He added that inflation would also help to raise dollar sales, although retailers will see less growth in sales volume.
Big Cyber Week Spending
Adobe also predicted that Cyber Week, which runs from Thanksgiving Day to Cyber Monday, will produce $34.8 billion in sales, up 2.8% over 2021. That’s 16.3% of all online sales for the season, down from 16.6% in 2021.
Adobe expects Cyber Monday to be the year’s biggest shopping day, with shoppers spending $11.2 billion, an increase of 5.1% over 2021.
Other primo shopping days won’t do as well, according to Adobe. It forecasted Black Friday sales to increase by only 1% over 2021, to $9 billion, and Thanksgiving Day sales to sink 1% year-over-year, to $5.1 billion.
The report noted that these significant shopping days are losing prominence as e-commerce becomes a more ubiquitous daily activity and as consumers see discounts continuing throughout the entire season.
“I don’t think the traditional calendar matters that much anymore,” Swartz said. “People shop online anytime, anywhere.”
“It’s not like the old days when people would go to the department stores on the day after Thanksgiving looking for deals,” he continued. “Now they know there’s going to be deals all through the Christmas season.”
“All this talk about stores being open on Thanksgiving doesn’t matter,” he added. “You can always shop online on Thanksgiving.”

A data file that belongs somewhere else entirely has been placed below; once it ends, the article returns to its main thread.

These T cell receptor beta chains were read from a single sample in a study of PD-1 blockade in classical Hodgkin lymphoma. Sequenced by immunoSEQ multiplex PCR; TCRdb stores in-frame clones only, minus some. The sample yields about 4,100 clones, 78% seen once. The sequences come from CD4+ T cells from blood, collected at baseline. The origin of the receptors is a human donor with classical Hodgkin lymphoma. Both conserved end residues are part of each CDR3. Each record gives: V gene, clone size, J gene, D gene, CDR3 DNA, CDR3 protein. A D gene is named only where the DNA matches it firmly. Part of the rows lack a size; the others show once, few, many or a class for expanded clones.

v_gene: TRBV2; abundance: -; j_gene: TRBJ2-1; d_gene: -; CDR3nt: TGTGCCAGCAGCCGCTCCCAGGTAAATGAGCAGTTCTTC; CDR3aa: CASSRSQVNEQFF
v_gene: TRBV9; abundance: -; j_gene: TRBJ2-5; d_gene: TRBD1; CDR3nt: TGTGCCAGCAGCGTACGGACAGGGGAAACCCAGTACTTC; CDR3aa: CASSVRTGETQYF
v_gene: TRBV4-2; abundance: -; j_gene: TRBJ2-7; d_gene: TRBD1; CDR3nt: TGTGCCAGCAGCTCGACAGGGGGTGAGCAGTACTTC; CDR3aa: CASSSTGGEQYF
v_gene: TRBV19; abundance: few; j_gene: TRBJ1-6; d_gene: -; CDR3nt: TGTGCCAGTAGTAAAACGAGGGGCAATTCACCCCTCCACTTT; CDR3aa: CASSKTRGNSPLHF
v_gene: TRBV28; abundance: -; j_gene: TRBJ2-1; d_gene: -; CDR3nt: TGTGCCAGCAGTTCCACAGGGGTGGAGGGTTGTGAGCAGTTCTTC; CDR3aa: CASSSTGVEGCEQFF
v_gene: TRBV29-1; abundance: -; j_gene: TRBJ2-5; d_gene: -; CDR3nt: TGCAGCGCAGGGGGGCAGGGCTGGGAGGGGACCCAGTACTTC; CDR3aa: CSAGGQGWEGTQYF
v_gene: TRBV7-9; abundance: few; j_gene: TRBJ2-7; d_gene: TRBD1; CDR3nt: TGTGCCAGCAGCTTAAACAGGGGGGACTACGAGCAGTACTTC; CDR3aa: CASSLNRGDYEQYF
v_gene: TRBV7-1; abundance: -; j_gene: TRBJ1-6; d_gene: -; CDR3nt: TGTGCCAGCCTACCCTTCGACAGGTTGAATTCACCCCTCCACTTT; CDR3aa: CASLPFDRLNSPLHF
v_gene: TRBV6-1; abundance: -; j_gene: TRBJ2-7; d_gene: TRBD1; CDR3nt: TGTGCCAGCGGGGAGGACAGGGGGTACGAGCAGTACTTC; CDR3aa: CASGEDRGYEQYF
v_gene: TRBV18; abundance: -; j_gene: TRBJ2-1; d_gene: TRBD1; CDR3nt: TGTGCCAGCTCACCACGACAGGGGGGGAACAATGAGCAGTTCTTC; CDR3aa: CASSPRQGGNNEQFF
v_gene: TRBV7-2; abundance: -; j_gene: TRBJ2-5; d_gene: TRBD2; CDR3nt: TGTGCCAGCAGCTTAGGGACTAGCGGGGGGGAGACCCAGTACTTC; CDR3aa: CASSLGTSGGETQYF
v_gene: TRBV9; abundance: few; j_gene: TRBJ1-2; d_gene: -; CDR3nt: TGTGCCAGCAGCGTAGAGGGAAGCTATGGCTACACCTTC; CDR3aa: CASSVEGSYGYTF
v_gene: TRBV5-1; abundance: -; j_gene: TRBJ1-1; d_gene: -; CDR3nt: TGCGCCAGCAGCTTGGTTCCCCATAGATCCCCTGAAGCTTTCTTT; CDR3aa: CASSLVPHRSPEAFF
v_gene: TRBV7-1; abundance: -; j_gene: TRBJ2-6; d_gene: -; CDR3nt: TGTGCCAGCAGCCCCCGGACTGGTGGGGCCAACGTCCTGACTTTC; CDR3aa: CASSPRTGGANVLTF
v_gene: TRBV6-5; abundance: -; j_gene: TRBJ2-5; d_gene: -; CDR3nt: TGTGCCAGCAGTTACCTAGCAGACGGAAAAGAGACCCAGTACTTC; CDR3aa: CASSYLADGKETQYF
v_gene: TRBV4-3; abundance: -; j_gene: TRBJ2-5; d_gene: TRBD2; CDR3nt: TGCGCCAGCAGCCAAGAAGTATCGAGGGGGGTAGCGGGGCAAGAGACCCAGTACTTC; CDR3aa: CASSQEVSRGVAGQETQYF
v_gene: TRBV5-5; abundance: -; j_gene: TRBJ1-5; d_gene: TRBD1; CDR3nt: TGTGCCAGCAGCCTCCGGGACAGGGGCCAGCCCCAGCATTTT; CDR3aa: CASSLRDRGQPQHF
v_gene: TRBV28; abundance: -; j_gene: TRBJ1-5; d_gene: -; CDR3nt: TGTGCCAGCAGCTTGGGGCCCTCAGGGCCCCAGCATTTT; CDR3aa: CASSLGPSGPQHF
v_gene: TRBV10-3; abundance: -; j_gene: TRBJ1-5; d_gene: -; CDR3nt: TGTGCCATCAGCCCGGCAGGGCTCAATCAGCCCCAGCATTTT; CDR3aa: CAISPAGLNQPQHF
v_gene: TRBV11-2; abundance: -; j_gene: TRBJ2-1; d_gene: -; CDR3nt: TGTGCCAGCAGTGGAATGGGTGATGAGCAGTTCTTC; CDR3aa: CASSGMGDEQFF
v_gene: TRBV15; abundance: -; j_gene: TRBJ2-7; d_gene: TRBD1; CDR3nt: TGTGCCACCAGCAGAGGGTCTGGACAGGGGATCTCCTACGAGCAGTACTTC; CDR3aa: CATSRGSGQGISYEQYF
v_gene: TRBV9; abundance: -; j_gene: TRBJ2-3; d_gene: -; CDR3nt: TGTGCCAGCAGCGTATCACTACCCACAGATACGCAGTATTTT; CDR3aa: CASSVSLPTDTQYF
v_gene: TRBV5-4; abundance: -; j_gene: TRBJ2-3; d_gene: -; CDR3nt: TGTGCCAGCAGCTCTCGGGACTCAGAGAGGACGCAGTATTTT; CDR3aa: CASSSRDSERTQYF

Cynicism About Discounts
Sixteen percent of consumers shop year-round for holiday gifts, observed Kassi Socha, a consumer and culture analyst with Gartner, citing results from a recent survey conducted by her firm. That’s why retailers near a year-round gift strategy, she said.
“By having an ‘always on’ gifting strategy, retailers will be better positioned to succeed during the traditional winter holiday season,” she told the E-Commerce Times. “We’re not recommending retailers have snowflakes and Christmas trees on their websites year-round. What we’re recommending is that they have gifting hubs that offer gift ideas year-round.”
“Traditional holiday promotional times like Black Friday and Cyber Week are still valuable, but consumers are expecting more than 40% discounts,” she said. “They’re looking for great value. They’re looking for a surprise and delight[ful] experience. They want more than just a discount that they can find from that retailer at another point in the year.”
Adobe further predicted discounts would be “massive” during this year’s holiday season. Discounts for computers are expected to be as high as 32%, up from 10% in 2021, it noted, while electronics discounts will hit 27%, up from 8%, and toy discounts will reach 22%, up from 19%.
Other discount categories will include televisions at 19%, compared to 11% in 2021; apparel at 19%, versus 13%; appliances at 18%, up from 4%, sporting goods at 17%, up from 6%; and furniture and bedding at 11%, versus 2%.
Despite Adobe’s discount forecast, consumers don’t seem to be getting the message. According to the Gartner survey, 75% expect to see fewer or the same number of discounts this year as they saw last year.
“Consumers are wary because there are so many deals happening year-round now,” Socha said. “It’s cynicism among consumers, but it’s not the reality of what they’ll experience.”